According to various embodiments, following a qualifying catastrophic event that requires the Participating Insurer to pay benefits to its policyholders, the Participating Insurer may make a request for reimbursement to the government-administered catastrophe fund. If, at the end of a specified period of time (such as thirty, sixty, or ninety days after the request for reimbursement, or some other period of time), the Participating Insurer has not been fully reimbursed by the fund, the Participating Insurer may make a claim to the Reinsurer for the recovery shortfall amount, which is an amount equal to the difference between the reimbursement amount that the Participating Insurer was supposed to receive from the fund and the amount that the insurer actually received as of the specified date.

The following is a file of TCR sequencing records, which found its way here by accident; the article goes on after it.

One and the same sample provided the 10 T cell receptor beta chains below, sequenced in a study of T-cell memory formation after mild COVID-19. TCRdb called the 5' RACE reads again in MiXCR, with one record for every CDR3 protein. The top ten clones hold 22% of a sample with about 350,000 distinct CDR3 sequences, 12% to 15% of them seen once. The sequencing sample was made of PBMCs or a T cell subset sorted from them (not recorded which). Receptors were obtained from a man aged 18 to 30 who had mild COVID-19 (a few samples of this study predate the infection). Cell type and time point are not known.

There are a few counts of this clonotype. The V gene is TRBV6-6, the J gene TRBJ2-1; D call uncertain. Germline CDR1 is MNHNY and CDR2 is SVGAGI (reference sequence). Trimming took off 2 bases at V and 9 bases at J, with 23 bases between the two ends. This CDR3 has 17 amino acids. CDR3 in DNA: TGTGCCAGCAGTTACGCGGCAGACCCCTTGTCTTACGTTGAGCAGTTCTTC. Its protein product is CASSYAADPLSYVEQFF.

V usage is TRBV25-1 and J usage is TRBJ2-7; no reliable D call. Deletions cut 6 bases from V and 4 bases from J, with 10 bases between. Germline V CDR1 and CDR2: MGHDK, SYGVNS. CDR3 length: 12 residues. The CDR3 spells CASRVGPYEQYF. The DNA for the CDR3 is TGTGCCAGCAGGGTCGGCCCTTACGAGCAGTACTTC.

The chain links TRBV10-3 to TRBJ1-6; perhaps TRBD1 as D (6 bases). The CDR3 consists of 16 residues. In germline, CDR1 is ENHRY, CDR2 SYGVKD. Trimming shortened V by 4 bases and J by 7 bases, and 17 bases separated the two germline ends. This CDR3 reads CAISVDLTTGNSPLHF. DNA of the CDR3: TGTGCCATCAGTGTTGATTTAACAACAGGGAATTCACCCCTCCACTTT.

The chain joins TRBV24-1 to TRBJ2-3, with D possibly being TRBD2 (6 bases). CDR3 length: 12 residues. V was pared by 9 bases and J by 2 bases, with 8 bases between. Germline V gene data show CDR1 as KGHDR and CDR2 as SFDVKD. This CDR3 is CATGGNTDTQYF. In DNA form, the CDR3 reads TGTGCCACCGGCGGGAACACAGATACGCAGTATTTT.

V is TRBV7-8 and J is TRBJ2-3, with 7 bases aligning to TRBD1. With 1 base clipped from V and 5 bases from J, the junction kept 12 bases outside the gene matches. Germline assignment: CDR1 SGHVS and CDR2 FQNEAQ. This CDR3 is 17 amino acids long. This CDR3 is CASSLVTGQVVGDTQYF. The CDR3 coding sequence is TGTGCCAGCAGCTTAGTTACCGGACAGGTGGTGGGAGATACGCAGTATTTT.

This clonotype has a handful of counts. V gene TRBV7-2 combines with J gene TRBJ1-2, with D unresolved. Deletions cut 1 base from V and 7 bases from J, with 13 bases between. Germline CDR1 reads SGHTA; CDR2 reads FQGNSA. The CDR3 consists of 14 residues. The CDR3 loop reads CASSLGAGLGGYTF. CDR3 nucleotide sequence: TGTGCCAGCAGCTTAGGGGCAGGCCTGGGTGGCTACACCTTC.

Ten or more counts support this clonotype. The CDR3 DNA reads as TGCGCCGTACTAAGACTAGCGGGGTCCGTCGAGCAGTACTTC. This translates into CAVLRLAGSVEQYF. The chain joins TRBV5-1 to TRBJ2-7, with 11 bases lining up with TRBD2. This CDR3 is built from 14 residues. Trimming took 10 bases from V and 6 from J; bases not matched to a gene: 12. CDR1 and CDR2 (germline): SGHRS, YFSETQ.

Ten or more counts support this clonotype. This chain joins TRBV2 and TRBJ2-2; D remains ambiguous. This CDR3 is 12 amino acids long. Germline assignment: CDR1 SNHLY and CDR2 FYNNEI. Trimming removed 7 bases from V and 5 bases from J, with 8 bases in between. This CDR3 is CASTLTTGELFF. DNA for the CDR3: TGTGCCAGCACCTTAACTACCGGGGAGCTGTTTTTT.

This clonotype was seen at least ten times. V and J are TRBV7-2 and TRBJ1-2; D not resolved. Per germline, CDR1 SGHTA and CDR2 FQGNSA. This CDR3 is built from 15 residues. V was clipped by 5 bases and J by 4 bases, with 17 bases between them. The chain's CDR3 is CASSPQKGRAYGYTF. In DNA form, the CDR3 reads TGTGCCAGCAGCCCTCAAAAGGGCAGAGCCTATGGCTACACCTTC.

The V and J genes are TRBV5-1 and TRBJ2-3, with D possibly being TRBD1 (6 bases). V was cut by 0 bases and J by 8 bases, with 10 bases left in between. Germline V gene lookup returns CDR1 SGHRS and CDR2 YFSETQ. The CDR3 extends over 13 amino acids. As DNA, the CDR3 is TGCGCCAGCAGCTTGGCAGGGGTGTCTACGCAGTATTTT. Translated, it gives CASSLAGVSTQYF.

In some scenarios, the money paid by the third party (such as where the third party is a government administered fund) may not be assignable to the insurer (or Reinsurer, as the case may be) without the approval of the relevant government authority. In that case, according to various embodiments, the entity and the insurer may seek and obtain such governmental approval and thereafter enter into an assignment or pledge agreement whereby the entity assigns or pledges its rights to any future funds paid by the fund to the entity, after the insurer makes the recovery shortfall payment to the entity. Further, the entity and the insurer may enter into an account control agreement that governs control of the bank account into which the fund deposits the reimbursement payments. According to various embodiments, the bank account into which the reimbursement proceeds from the fund are deposited may be owned by the entity. When the insurer makes a recovery shortfall payment to the entity, the insurer may send notice to the bank exercising its right to the money in the account and effectively cutting off the entity's rights to the moeny (in whole or in part) from that point. Once, and if, the recovery shortfall amount has been fully reimbursed to the insurer, the insurer may release its control of the bank account. As mentioned above, the entity obtaining the event-linked credit protection may be an insurance provider (e.g., a Participating Insurer), in which case the insurance provider may enter into the assignment or pledge agreement with a Reinsurer.